White and brown rot fungi
Basidiomycetes (usually species from the subphylum Agaricomycotina) are the only known aerobic microbes capable of degrading wood. This material mainly consists of cellulose and hemicelluloses which are polyglycosides, encrusted by lignin which is a three-dimensional network built of phenylpropanoid units. This composite polymer is the most abundant and the most recalcitrant organic material on earth.
White rot fungi like Phanerochaete chrysosporium preferably attack lignin, leaving behind a bleached material, mainly crystalline cellulose. To achieve this decomposition of lignin, they secrete a unique constellation of degradative enzymes. With the aid of the typical lignin-modifying enzymes, such as lignin peroxidase, manganese peroxidase, versatile peroxidase, and phenol-oxidases of the Laccase type they literally thrive on woody materials. Environmental contaminants, such as polychlorinated biphenyls, pentachlorophenol, and polycyclic aromatic hydrocarbons, are also attacked, if they possess chemical structures similar to lignin. As a result, they are crucial to soil mineralisation and the circulation of carbon from the atmosphere into organisms and back again.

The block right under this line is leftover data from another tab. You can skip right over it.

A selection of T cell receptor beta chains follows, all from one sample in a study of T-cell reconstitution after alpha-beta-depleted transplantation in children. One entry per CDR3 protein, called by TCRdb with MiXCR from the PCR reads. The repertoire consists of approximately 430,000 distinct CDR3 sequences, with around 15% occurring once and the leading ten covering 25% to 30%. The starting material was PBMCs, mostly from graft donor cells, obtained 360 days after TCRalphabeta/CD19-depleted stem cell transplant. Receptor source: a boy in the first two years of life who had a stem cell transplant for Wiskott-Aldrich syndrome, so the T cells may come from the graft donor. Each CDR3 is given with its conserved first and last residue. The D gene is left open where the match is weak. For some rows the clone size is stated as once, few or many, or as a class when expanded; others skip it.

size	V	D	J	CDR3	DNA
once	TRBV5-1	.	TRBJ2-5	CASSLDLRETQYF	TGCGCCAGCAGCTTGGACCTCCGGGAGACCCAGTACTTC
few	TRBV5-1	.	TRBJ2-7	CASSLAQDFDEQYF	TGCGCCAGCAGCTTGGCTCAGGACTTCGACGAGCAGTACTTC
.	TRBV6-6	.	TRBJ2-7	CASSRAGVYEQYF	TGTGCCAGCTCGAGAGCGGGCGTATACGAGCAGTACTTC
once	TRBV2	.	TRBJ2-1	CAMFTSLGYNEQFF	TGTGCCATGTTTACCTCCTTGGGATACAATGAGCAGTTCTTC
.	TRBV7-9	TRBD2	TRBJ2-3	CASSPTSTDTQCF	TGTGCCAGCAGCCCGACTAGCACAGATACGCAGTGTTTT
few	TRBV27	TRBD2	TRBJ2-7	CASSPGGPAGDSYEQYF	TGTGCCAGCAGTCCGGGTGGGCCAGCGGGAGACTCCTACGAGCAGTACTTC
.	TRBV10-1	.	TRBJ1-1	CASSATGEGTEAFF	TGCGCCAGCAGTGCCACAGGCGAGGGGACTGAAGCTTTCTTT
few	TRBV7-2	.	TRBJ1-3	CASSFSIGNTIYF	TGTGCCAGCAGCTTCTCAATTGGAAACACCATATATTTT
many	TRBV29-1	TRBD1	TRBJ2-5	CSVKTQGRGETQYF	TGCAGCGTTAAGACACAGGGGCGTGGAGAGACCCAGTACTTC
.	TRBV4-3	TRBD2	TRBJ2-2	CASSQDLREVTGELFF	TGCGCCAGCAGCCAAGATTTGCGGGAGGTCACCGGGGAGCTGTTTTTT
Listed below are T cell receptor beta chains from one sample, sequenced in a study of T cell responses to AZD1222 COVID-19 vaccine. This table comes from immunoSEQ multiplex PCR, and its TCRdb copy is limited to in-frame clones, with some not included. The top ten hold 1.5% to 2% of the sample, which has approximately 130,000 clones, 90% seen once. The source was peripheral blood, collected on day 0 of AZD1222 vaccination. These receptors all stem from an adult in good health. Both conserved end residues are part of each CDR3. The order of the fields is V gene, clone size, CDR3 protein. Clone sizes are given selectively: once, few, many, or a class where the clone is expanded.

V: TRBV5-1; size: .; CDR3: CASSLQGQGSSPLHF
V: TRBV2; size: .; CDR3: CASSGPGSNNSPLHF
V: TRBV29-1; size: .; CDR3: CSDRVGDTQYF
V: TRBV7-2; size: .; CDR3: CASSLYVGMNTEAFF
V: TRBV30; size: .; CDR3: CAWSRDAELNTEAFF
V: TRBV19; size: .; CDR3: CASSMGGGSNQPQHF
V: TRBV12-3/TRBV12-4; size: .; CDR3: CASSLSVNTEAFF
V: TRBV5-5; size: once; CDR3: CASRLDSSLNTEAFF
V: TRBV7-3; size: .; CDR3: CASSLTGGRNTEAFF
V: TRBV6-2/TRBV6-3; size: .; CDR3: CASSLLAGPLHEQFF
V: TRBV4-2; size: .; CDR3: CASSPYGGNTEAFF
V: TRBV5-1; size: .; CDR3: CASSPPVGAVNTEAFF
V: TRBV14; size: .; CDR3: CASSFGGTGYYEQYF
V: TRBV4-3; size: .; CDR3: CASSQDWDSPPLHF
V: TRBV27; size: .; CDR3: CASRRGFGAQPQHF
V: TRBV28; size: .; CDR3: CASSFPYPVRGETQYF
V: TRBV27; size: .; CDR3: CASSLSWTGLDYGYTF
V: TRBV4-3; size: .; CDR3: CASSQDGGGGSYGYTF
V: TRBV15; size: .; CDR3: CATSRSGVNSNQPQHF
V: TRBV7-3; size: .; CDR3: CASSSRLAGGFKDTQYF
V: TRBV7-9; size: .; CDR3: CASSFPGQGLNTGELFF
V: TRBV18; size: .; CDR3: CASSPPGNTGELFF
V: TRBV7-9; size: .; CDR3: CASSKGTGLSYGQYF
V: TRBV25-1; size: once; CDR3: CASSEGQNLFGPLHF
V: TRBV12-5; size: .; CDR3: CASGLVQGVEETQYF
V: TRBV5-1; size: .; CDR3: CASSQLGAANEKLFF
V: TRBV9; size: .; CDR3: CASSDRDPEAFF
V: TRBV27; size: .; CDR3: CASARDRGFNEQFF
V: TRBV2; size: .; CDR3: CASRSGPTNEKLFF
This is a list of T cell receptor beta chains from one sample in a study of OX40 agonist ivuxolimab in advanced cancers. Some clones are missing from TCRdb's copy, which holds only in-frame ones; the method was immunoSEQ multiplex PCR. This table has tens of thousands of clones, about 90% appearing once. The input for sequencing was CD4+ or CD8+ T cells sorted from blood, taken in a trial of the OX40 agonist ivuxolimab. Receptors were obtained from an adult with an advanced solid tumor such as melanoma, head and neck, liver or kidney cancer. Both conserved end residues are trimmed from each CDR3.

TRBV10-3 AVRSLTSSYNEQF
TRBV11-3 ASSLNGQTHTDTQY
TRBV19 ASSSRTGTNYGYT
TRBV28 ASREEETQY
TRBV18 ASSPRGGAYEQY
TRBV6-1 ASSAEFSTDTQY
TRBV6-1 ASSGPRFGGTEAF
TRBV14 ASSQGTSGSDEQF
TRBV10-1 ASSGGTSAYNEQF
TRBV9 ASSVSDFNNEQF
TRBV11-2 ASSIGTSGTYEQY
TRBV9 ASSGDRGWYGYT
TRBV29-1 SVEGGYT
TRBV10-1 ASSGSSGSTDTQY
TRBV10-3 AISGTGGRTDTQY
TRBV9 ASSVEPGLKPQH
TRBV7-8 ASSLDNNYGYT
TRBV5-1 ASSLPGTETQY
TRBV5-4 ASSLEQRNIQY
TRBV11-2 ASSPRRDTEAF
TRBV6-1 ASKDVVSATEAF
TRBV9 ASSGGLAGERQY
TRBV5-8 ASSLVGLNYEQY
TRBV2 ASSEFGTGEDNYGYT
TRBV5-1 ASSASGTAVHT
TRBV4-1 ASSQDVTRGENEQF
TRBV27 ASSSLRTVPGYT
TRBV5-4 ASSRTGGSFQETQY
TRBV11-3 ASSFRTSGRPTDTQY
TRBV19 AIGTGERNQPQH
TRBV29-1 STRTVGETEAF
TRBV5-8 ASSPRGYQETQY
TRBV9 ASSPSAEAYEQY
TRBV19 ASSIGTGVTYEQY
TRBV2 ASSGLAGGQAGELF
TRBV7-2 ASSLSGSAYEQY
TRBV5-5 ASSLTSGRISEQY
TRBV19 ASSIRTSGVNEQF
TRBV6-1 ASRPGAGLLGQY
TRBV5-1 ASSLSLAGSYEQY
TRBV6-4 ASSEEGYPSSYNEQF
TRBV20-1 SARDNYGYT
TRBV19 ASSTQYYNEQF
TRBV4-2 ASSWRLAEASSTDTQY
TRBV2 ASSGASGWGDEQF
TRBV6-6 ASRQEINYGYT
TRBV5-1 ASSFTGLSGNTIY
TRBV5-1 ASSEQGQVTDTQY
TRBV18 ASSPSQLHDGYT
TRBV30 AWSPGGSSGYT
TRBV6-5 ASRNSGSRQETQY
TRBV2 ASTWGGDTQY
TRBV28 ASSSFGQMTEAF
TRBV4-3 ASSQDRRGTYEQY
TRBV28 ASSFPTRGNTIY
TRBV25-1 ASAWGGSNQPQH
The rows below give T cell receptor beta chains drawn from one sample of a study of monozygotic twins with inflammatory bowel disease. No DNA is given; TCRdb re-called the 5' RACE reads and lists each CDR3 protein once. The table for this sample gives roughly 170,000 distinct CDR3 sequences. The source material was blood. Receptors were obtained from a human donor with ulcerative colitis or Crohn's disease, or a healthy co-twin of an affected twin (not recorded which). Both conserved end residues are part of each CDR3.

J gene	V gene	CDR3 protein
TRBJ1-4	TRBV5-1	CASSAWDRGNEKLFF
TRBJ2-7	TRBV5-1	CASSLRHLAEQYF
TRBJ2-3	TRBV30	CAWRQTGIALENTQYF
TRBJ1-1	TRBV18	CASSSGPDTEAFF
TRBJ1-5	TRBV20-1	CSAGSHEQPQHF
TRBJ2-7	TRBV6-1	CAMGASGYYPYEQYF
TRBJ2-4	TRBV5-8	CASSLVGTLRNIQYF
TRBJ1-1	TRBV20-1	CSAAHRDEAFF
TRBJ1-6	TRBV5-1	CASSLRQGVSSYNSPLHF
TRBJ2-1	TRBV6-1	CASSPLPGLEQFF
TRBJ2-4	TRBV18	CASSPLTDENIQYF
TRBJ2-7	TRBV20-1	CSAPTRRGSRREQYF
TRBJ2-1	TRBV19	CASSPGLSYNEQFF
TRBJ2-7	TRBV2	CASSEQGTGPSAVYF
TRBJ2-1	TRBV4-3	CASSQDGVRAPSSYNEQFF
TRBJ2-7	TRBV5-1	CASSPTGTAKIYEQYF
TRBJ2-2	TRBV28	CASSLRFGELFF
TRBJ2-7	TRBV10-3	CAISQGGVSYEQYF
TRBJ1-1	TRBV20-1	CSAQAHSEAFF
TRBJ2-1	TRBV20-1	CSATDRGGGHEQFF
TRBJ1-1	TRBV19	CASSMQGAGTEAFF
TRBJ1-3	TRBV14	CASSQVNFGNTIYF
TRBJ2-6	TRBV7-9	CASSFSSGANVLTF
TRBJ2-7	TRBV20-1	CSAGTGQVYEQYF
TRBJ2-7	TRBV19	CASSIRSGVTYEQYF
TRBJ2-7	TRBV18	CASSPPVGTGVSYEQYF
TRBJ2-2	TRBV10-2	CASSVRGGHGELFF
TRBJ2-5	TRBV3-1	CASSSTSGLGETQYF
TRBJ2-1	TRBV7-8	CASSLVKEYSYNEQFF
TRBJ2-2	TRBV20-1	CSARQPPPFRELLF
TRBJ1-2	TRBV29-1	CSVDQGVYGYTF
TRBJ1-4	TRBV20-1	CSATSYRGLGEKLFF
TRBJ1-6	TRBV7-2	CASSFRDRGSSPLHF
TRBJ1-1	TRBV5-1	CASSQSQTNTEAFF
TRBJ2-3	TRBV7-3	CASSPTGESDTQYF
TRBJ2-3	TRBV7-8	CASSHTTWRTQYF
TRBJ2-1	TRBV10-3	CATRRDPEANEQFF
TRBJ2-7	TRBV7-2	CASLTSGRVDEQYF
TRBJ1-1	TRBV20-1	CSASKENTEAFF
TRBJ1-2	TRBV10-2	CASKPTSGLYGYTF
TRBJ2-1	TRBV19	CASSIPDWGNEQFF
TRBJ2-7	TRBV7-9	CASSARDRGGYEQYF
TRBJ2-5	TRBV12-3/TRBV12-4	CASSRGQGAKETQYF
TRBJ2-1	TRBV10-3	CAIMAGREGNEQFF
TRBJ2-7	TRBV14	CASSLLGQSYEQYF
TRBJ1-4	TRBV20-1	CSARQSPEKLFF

Brown rot fungi like Piptoporus betulinus (birch polypore, of which Ötzi the Iceman carried fruiting bodies with him) preferably attack the polysaccharide portion of wood and do not produce significant activities of lignin-degrading enzymes.